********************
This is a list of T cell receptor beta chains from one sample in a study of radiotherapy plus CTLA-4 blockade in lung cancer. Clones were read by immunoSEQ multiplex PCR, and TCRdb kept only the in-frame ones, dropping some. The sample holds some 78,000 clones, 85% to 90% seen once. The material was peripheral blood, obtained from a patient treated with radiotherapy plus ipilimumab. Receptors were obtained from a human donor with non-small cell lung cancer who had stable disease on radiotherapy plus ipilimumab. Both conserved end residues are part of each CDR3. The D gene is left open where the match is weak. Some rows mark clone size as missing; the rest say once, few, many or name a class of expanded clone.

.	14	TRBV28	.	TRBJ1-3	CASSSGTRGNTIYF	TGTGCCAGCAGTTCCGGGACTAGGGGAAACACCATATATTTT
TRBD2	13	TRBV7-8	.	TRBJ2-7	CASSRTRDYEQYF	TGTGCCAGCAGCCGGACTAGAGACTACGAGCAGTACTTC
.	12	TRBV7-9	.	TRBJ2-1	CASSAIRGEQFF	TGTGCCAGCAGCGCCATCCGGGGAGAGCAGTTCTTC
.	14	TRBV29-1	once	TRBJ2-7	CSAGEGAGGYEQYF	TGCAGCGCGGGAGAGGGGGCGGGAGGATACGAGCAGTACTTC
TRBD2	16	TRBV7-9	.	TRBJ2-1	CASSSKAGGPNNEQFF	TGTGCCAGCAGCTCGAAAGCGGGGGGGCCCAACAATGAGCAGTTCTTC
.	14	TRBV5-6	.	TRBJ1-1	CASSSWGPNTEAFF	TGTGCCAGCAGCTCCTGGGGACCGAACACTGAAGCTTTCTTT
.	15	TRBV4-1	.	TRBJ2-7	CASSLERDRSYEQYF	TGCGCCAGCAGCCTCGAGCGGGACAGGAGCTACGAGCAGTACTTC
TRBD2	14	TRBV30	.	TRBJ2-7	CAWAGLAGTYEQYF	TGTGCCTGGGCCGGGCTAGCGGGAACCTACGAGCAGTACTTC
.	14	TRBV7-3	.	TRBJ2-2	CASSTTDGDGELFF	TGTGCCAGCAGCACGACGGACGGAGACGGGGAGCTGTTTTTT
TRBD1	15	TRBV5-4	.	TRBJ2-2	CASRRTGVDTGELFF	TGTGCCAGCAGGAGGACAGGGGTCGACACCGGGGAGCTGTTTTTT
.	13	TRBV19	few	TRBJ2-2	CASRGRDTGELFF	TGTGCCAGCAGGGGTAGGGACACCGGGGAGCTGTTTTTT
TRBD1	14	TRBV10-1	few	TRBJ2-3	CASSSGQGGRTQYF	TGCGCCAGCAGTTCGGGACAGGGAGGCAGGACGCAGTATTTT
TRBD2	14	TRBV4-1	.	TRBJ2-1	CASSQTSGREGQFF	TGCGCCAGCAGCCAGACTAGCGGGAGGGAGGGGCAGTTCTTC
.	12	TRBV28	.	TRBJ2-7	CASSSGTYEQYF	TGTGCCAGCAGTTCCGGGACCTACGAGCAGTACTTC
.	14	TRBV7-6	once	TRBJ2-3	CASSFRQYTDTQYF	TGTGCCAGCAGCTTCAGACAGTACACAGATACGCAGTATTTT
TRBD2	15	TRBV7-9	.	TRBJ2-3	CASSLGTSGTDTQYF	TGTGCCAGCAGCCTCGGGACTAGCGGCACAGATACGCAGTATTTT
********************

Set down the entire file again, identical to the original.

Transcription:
This is a list of T cell receptor beta chains from one sample in a study of radiotherapy plus CTLA-4 blockade in lung cancer. Clones were read by immunoSEQ multiplex PCR, and TCRdb kept only the in-frame ones, dropping some. The sample holds some 78,000 clones, 85% to 90% seen once. The material was peripheral blood, obtained from a patient treated with radiotherapy plus ipilimumab. Receptors were obtained from a human donor with non-small cell lung cancer who had stable disease on radiotherapy plus ipilimumab. Both conserved end residues are part of each CDR3. The D gene is left open where the match is weak. Some rows mark clone size as missing; the rest say once, few, many or name a class of expanded clone.

.	14	TRBV28	.	TRBJ1-3	CASSSGTRGNTIYF	TGTGCCAGCAGTTCCGGGACTAGGGGAAACACCATATATTTT
TRBD2	13	TRBV7-8	.	TRBJ2-7	CASSRTRDYEQYF	TGTGCCAGCAGCCGGACTAGAGACTACGAGCAGTACTTC
.	12	TRBV7-9	.	TRBJ2-1	CASSAIRGEQFF	TGTGCCAGCAGCGCCATCCGGGGAGAGCAGTTCTTC
.	14	TRBV29-1	once	TRBJ2-7	CSAGEGAGGYEQYF	TGCAGCGCGGGAGAGGGGGCGGGAGGATACGAGCAGTACTTC
TRBD2	16	TRBV7-9	.	TRBJ2-1	CASSSKAGGPNNEQFF	TGTGCCAGCAGCTCGAAAGCGGGGGGGCCCAACAATGAGCAGTTCTTC
.	14	TRBV5-6	.	TRBJ1-1	CASSSWGPNTEAFF	TGTGCCAGCAGCTCCTGGGGACCGAACACTGAAGCTTTCTTT
.	15	TRBV4-1	.	TRBJ2-7	CASSLERDRSYEQYF	TGCGCCAGCAGCCTCGAGCGGGACAGGAGCTACGAGCAGTACTTC
TRBD2	14	TRBV30	.	TRBJ2-7	CAWAGLAGTYEQYF	TGTGCCTGGGCCGGGCTAGCGGGAACCTACGAGCAGTACTTC
.	14	TRBV7-3	.	TRBJ2-2	CASSTTDGDGELFF	TGTGCCAGCAGCACGACGGACGGAGACGGGGAGCTGTTTTTT
TRBD1	15	TRBV5-4	.	TRBJ2-2	CASRRTGVDTGELFF	TGTGCCAGCAGGAGGACAGGGGTCGACACCGGGGAGCTGTTTTTT
.	13	TRBV19	few	TRBJ2-2	CASRGRDTGELFF	TGTGCCAGCAGGGGTAGGGACACCGGGGAGCTGTTTTTT
TRBD1	14	TRBV10-1	few	TRBJ2-3	CASSSGQGGRTQYF	TGCGCCAGCAGTTCGGGACAGGGAGGCAGGACGCAGTATTTT
TRBD2	14	TRBV4-1	.	TRBJ2-1	CASSQTSGREGQFF	TGCGCCAGCAGCCAGACTAGCGGGAGGGAGGGGCAGTTCTTC
.	12	TRBV28	.	TRBJ2-7	CASSSGTYEQYF	TGTGCCAGCAGTTCCGGGACCTACGAGCAGTACTTC
.	14	TRBV7-6	once	TRBJ2-3	CASSFRQYTDTQYF	TGTGCCAGCAGCTTCAGACAGTACACAGATACGCAGTATTTT
TRBD2	15	TRBV7-9	.	TRBJ2-3	CASSLGTSGTDTQYF	TGTGCCAGCAGCCTCGGGACTAGCGGCACAGATACGCAGTATTTT